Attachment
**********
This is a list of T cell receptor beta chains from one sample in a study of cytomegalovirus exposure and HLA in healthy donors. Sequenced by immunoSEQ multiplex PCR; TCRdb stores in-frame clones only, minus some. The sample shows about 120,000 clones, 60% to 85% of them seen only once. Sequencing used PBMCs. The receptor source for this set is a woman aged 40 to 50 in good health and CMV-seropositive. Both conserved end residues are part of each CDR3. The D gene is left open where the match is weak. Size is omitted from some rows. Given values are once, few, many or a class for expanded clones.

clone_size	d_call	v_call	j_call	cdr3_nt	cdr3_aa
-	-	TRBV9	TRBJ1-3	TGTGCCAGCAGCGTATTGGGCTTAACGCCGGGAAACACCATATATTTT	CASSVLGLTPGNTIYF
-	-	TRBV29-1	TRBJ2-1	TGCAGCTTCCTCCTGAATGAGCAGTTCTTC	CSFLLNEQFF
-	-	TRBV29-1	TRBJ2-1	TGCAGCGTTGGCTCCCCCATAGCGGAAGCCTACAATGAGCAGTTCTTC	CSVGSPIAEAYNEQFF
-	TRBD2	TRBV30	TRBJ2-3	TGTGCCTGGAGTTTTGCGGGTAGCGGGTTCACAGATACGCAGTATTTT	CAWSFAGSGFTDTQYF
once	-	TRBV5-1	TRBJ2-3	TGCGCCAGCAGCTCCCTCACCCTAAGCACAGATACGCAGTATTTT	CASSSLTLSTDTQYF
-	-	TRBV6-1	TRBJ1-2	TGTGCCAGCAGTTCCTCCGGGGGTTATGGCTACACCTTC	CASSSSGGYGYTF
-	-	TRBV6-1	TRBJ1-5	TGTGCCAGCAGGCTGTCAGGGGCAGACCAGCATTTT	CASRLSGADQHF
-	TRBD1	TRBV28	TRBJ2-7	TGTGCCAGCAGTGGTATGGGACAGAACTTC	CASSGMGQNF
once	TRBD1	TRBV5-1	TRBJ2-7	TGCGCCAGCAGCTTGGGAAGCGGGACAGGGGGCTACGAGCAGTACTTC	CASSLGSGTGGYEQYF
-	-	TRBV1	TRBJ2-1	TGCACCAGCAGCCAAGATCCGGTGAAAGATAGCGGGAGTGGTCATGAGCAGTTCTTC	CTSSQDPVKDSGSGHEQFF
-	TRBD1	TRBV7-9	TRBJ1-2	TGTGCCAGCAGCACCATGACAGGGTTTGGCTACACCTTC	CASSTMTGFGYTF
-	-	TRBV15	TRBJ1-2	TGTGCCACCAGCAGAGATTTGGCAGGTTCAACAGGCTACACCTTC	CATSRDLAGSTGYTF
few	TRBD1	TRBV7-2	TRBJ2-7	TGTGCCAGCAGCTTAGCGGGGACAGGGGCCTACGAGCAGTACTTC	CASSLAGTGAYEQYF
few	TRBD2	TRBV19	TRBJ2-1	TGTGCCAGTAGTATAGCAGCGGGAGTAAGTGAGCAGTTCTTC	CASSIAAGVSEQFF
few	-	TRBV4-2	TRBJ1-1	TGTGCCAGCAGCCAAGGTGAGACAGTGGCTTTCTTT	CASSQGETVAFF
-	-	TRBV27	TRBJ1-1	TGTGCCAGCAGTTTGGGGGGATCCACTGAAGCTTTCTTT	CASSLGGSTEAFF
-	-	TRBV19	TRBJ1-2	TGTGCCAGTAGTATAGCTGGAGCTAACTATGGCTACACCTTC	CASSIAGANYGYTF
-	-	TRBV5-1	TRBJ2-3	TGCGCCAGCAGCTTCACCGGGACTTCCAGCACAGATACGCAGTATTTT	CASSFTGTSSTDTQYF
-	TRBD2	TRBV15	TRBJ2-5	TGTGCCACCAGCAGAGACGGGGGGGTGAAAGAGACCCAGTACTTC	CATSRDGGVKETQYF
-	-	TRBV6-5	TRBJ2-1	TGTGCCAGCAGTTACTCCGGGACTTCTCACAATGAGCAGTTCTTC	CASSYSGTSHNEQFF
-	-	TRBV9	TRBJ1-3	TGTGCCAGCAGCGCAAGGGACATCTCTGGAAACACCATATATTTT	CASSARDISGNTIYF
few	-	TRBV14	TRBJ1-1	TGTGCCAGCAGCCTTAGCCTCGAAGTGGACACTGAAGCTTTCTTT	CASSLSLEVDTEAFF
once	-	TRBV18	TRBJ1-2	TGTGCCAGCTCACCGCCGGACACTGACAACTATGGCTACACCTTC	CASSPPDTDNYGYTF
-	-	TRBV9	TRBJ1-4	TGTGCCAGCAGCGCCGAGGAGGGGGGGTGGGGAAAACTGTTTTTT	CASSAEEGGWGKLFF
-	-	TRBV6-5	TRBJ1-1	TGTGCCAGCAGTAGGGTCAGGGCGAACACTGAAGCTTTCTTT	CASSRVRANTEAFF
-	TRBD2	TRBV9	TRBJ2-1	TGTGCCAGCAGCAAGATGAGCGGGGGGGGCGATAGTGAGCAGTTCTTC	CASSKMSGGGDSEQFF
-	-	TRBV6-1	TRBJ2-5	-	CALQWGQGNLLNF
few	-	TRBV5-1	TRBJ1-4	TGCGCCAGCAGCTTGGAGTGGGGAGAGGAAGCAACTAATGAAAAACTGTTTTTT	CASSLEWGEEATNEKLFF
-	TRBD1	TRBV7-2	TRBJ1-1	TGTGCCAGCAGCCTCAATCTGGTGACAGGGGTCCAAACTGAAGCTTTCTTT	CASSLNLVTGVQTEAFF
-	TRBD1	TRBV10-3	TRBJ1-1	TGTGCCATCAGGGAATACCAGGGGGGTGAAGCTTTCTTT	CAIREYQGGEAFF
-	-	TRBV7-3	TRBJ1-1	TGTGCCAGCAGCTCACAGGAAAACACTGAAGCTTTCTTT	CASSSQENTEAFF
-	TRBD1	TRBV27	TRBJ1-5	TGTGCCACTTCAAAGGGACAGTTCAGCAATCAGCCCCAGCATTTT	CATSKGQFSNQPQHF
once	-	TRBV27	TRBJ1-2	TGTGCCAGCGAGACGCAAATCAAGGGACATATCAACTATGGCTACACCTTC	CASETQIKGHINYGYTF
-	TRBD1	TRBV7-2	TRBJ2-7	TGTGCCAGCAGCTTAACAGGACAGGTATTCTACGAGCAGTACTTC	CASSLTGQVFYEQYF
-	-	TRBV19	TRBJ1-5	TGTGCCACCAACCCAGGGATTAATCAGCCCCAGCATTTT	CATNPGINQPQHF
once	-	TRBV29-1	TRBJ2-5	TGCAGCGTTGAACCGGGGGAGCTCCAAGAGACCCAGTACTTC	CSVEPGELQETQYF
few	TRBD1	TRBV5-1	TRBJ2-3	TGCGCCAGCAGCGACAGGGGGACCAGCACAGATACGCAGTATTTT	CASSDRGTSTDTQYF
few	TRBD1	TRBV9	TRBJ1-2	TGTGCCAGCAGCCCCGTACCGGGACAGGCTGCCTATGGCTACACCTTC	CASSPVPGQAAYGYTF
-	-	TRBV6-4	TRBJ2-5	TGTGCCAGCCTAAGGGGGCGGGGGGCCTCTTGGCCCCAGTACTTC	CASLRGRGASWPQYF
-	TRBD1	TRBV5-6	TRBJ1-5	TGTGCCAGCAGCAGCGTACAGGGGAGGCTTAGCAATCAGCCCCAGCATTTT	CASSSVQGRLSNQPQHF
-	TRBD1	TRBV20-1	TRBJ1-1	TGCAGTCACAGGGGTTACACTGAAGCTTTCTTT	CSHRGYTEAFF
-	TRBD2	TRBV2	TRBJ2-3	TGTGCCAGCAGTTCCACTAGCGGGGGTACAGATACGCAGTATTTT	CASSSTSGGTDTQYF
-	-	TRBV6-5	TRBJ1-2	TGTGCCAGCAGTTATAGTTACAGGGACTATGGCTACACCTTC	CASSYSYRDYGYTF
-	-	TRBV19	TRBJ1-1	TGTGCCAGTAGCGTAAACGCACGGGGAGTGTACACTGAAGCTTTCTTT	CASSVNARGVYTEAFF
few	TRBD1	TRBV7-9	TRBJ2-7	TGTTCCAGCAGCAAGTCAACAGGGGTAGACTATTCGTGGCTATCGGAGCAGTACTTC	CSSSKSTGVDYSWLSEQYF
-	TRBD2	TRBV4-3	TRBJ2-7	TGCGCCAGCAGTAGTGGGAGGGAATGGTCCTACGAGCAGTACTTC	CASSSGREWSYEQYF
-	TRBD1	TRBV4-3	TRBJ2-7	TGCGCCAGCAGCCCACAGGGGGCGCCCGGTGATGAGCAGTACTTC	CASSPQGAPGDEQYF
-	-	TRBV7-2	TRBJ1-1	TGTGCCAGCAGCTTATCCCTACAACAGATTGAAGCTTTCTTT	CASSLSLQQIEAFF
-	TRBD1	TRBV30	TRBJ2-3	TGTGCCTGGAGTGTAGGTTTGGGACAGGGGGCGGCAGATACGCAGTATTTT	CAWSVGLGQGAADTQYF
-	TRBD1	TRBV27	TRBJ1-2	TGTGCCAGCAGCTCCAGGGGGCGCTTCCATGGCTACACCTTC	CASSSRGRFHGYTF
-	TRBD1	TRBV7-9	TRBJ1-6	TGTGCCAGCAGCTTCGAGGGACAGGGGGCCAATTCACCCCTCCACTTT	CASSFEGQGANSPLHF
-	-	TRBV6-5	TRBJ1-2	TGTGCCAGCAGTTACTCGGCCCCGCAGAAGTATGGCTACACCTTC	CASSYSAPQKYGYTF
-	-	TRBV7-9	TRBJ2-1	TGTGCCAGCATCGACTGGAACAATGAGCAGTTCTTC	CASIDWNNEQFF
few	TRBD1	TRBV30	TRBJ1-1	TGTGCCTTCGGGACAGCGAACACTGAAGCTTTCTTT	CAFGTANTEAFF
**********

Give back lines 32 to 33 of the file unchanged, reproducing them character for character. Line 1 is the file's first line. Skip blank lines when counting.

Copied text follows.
-	TRBD1	TRBV10-3	TRBJ1-1	TGTGCCATCAGGGAATACCAGGGGGGTGAAGCTTTCTTT	CAIREYQGGEAFF
-	-	TRBV7-3	TRBJ1-1	TGTGCCAGCAGCTCACAGGAAAACACTGAAGCTTTCTTT	CASSSQENTEAFF